WASHINGTON - Five Transportation Security Administration employees have been placed on administrative leave since it was discovered that sensitive guidelines about airport passenger screening were posted on the Internet.

The move was disclosed as senators questioned administration officials yesterday about the second embarrassing security flap at the Homeland Security Department in as many weeks.

The Secret Service, also part of the sprawling department, is investigating how a couple of would-be reality-TV stars were able to get into a White House state dinner without an invitation.

Assistant Homeland Security Secretary David Heyman told senators yesterday that a full investigation into the Internet security lapse is under way and the TSA employees have been taken off duty pending the results of that probe.

He did not say how many employees were put on leave. A TSA official who spoke on condition of anonymity because of the investigation said five employees were placed on administrative leave Tuesday.

The Homeland Security Department has also stopped posting documents with security information either in full or in part on the Internet until the TSA review is complete, Heyman told the Senate Homeland Security and Governmental Affairs Committee.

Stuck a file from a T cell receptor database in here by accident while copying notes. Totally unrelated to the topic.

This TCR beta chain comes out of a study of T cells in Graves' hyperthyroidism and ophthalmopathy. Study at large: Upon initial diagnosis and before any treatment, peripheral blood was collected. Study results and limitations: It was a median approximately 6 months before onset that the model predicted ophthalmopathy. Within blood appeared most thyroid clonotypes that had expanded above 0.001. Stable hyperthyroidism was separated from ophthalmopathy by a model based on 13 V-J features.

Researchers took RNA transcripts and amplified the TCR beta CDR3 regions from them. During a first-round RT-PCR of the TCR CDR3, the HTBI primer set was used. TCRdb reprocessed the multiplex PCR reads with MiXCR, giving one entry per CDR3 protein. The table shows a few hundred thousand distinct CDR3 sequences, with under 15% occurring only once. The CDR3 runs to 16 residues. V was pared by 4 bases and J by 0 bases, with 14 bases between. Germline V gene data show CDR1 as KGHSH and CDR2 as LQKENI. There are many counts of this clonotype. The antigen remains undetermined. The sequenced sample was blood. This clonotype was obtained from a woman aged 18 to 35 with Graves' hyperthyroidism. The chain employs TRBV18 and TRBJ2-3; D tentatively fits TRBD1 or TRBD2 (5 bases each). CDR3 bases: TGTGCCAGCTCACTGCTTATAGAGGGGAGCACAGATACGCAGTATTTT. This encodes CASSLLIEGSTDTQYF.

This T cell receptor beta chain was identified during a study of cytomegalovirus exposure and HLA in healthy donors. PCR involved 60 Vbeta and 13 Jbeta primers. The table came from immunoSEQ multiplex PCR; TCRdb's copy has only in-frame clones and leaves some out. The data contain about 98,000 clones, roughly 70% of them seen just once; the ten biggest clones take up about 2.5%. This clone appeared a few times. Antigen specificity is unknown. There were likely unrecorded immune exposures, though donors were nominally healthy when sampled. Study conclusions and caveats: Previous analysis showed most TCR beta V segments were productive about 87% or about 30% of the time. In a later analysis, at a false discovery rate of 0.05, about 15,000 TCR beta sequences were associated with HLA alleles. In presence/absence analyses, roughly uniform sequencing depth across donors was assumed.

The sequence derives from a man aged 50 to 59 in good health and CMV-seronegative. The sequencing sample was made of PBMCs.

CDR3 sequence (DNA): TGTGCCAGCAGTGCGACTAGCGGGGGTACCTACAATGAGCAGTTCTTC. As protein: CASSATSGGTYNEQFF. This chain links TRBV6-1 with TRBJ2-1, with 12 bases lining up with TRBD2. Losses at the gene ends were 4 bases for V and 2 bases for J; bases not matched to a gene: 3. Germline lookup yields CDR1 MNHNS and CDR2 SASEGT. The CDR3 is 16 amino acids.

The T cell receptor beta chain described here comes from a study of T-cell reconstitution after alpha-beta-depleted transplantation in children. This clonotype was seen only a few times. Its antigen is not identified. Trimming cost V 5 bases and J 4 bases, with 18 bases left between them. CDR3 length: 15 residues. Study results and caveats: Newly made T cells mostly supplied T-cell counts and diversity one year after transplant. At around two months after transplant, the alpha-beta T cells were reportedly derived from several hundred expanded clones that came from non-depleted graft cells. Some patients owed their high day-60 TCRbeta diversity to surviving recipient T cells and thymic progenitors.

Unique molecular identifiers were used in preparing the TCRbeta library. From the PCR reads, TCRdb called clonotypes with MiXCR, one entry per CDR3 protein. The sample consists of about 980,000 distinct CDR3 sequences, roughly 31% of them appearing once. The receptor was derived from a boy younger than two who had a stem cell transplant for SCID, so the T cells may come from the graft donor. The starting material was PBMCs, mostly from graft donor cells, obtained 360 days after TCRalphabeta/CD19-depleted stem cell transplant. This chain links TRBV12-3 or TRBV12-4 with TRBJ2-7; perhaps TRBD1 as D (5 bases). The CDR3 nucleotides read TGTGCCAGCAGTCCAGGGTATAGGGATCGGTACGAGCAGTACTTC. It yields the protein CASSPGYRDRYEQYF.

Homeland Security Secretary Janet Napolitano told a hearing of the Senate Judiciary Committee yesterday that the department is taking steps to make sure this never happens again and that the department's inspector general is also investigating.

Napolitano said "the traveling public was not at risk."

The passenger-screening document was improperly on the Internet in a way that could offer insight into how to sidestep security.

"Even what appeared to be an innocent posting to help federal contractors can have serious consequences for our security," Sen. Susan Collins (R., Maine) said.

Heyman said he did not know who at TSA signed off on putting the document on the Web.

The TSA removed the document from the Internet on Sunday after the lapse was reported on a blog, but copies - with the redacted portions exposed - remain posted on Web sites not controlled by the government.

Among many sensitive sections, the document outlines who is exempt from additional screening measures, including members of the U.S. armed forces, governors and lieutenant governors, the mayor of Washington, and their immediate families.

It also offers examples of identification documents that screeners accept, including congressional, federal air marshal, and CIA ID cards; and it explains that diplomatic pouches and certain foreign dignitaries with law enforcement escorts are not subjected to any screening at all.

TSA said the document is outdated. It was posted in March by TSA on the Federal Business Opportunity site. The posting was improper because sensitive information was not properly protected, TSA spokeswoman Kristin Lee said.

As a result, some Web sites, using widely available software, were able to uncover the original text of sections that were blacked out. On Sunday, the blog Wandering Aramean pointed out the document in a posting titled, "The TSA makes another stupid move."